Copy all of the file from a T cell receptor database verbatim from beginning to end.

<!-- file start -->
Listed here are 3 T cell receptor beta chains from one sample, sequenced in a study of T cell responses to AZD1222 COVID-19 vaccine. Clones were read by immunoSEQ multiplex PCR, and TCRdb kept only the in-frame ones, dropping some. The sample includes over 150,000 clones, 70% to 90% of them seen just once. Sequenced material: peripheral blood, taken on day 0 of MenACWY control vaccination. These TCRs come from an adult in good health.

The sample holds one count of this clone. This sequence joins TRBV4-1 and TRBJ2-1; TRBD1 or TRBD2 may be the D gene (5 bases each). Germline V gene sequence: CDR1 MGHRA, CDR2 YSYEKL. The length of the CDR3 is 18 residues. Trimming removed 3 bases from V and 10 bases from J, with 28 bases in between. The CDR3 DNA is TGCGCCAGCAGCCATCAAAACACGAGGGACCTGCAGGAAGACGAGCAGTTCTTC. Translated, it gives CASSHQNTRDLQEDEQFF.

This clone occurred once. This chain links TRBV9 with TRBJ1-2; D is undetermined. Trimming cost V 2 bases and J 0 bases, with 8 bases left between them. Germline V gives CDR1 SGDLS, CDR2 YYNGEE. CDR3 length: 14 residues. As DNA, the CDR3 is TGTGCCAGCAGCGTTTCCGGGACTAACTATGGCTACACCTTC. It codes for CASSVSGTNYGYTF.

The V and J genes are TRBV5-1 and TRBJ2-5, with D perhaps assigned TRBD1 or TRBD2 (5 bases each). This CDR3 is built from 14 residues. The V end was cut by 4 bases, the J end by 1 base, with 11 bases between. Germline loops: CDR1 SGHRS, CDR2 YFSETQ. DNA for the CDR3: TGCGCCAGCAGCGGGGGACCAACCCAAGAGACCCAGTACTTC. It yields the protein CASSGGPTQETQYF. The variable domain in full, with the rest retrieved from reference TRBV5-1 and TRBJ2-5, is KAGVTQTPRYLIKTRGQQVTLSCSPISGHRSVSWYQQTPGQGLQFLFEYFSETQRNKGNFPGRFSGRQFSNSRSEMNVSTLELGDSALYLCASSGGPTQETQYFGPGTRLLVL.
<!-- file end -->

Listed here are 3 T cell receptor beta chains from one sample, sequenced in a study of T cell responses to AZD1222 COVID-19 vaccine. Clones were read by immunoSEQ multiplex PCR, and TCRdb kept only the in-frame ones, dropping some. The sample includes over 150,000 clones, 70% to 90% of them seen just once. Sequenced material: peripheral blood, taken on day 0 of MenACWY control vaccination. These TCRs come from an adult in good health.

The sample holds one count of this clone. This sequence joins TRBV4-1 and TRBJ2-1; TRBD1 or TRBD2 may be the D gene (5 bases each). Germline V gene sequence: CDR1 MGHRA, CDR2 YSYEKL. The length of the CDR3 is 18 residues. Trimming removed 3 bases from V and 10 bases from J, with 28 bases in between. The CDR3 DNA is TGCGCCAGCAGCCATCAAAACACGAGGGACCTGCAGGAAGACGAGCAGTTCTTC. Translated, it gives CASSHQNTRDLQEDEQFF.

This clone occurred once. This chain links TRBV9 with TRBJ1-2; D is undetermined. Trimming cost V 2 bases and J 0 bases, with 8 bases left between them. Germline V gives CDR1 SGDLS, CDR2 YYNGEE. CDR3 length: 14 residues. As DNA, the CDR3 is TGTGCCAGCAGCGTTTCCGGGACTAACTATGGCTACACCTTC. It codes for CASSVSGTNYGYTF.

The V and J genes are TRBV5-1 and TRBJ2-5, with D perhaps assigned TRBD1 or TRBD2 (5 bases each). This CDR3 is built from 14 residues. The V end was cut by 4 bases, the J end by 1 base, with 11 bases between. Germline loops: CDR1 SGHRS, CDR2 YFSETQ. DNA for the CDR3: TGCGCCAGCAGCGGGGGACCAACCCAAGAGACCCAGTACTTC. It yields the protein CASSGGPTQETQYF. The variable domain in full, with the rest retrieved from reference TRBV5-1 and TRBJ2-5, is KAGVTQTPRYLIKTRGQQVTLSCSPISGHRSVSWYQQTPGQGLQFLFEYFSETQRNKGNFPGRFSGRQFSNSRSEMNVSTLELGDSALYLCASSGGPTQETQYFGPGTRLLVL.